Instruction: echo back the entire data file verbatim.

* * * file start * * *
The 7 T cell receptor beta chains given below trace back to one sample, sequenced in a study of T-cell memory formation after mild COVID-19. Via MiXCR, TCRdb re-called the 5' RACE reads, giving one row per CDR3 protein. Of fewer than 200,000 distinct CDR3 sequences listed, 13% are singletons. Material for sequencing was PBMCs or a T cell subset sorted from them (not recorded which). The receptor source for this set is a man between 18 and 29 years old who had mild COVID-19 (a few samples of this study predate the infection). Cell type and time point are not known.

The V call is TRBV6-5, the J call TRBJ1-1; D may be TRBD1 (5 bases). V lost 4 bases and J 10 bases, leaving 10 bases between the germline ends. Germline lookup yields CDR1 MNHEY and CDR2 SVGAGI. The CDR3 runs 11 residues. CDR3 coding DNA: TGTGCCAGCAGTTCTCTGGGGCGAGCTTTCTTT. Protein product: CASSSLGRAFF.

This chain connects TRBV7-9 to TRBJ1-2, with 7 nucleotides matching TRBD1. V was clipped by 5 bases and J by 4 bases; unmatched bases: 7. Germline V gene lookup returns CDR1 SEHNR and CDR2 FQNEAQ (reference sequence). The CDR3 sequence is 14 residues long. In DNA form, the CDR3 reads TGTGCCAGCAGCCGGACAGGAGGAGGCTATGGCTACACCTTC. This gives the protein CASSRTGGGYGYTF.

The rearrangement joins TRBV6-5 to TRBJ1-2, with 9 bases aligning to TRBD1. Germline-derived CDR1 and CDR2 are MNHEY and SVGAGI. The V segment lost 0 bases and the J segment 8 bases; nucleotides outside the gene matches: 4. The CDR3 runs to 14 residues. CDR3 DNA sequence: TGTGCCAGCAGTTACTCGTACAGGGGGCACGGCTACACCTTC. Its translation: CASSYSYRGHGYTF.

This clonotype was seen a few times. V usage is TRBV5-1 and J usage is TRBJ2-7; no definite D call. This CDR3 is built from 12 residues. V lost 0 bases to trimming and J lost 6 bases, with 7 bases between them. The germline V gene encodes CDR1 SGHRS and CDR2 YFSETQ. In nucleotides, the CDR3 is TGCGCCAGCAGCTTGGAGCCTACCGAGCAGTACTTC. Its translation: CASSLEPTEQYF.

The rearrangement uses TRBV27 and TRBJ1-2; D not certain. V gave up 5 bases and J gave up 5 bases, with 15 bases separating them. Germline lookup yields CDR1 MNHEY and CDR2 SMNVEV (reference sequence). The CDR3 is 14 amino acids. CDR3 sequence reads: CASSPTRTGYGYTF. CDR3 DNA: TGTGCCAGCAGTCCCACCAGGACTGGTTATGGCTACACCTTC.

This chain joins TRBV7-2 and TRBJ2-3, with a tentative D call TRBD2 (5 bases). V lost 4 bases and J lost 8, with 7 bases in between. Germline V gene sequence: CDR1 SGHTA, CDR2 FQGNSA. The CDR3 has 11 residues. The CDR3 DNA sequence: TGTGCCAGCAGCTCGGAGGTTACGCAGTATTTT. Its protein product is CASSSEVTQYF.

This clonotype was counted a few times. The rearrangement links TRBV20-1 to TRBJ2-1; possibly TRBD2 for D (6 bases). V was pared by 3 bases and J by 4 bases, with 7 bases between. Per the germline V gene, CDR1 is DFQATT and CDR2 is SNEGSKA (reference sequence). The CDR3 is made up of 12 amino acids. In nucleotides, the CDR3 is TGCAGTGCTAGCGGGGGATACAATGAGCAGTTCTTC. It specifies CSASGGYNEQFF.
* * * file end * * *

The 7 T cell receptor beta chains given below trace back to one sample, sequenced in a study of T-cell memory formation after mild COVID-19. Via MiXCR, TCRdb re-called the 5' RACE reads, giving one row per CDR3 protein. Of fewer than 200,000 distinct CDR3 sequences listed, 13% are singletons. Material for sequencing was PBMCs or a T cell subset sorted from them (not recorded which). The receptor source for this set is a man between 18 and 29 years old who had mild COVID-19 (a few samples of this study predate the infection). Cell type and time point are not known.

The V call is TRBV6-5, the J call TRBJ1-1; D may be TRBD1 (5 bases). V lost 4 bases and J 10 bases, leaving 10 bases between the germline ends. Germline lookup yields CDR1 MNHEY and CDR2 SVGAGI. The CDR3 runs 11 residues. CDR3 coding DNA: TGTGCCAGCAGTTCTCTGGGGCGAGCTTTCTTT. Protein product: CASSSLGRAFF.

This chain connects TRBV7-9 to TRBJ1-2, with 7 nucleotides matching TRBD1. V was clipped by 5 bases and J by 4 bases; unmatched bases: 7. Germline V gene lookup returns CDR1 SEHNR and CDR2 FQNEAQ (reference sequence). The CDR3 sequence is 14 residues long. In DNA form, the CDR3 reads TGTGCCAGCAGCCGGACAGGAGGAGGCTATGGCTACACCTTC. This gives the protein CASSRTGGGYGYTF.

The rearrangement joins TRBV6-5 to TRBJ1-2, with 9 bases aligning to TRBD1. Germline-derived CDR1 and CDR2 are MNHEY and SVGAGI. The V segment lost 0 bases and the J segment 8 bases; nucleotides outside the gene matches: 4. The CDR3 runs to 14 residues. CDR3 DNA sequence: TGTGCCAGCAGTTACTCGTACAGGGGGCACGGCTACACCTTC. Its translation: CASSYSYRGHGYTF.

This clonotype was seen a few times. V usage is TRBV5-1 and J usage is TRBJ2-7; no definite D call. This CDR3 is built from 12 residues. V lost 0 bases to trimming and J lost 6 bases, with 7 bases between them. The germline V gene encodes CDR1 SGHRS and CDR2 YFSETQ. In nucleotides, the CDR3 is TGCGCCAGCAGCTTGGAGCCTACCGAGCAGTACTTC. Its translation: CASSLEPTEQYF.

The rearrangement uses TRBV27 and TRBJ1-2; D not certain. V gave up 5 bases and J gave up 5 bases, with 15 bases separating them. Germline lookup yields CDR1 MNHEY and CDR2 SMNVEV (reference sequence). The CDR3 is 14 amino acids. CDR3 sequence reads: CASSPTRTGYGYTF. CDR3 DNA: TGTGCCAGCAGTCCCACCAGGACTGGTTATGGCTACACCTTC.

This chain joins TRBV7-2 and TRBJ2-3, with a tentative D call TRBD2 (5 bases). V lost 4 bases and J lost 8, with 7 bases in between. Germline V gene sequence: CDR1 SGHTA, CDR2 FQGNSA. The CDR3 has 11 residues. The CDR3 DNA sequence: TGTGCCAGCAGCTCGGAGGTTACGCAGTATTTT. Its protein product is CASSSEVTQYF.

This clonotype was counted a few times. The rearrangement links TRBV20-1 to TRBJ2-1; possibly TRBD2 for D (6 bases). V was pared by 3 bases and J by 4 bases, with 7 bases between. Per the germline V gene, CDR1 is DFQATT and CDR2 is SNEGSKA (reference sequence). The CDR3 is made up of 12 amino acids. In nucleotides, the CDR3 is TGCAGTGCTAGCGGGGGATACAATGAGCAGTTCTTC. It specifies CSASGGYNEQFF.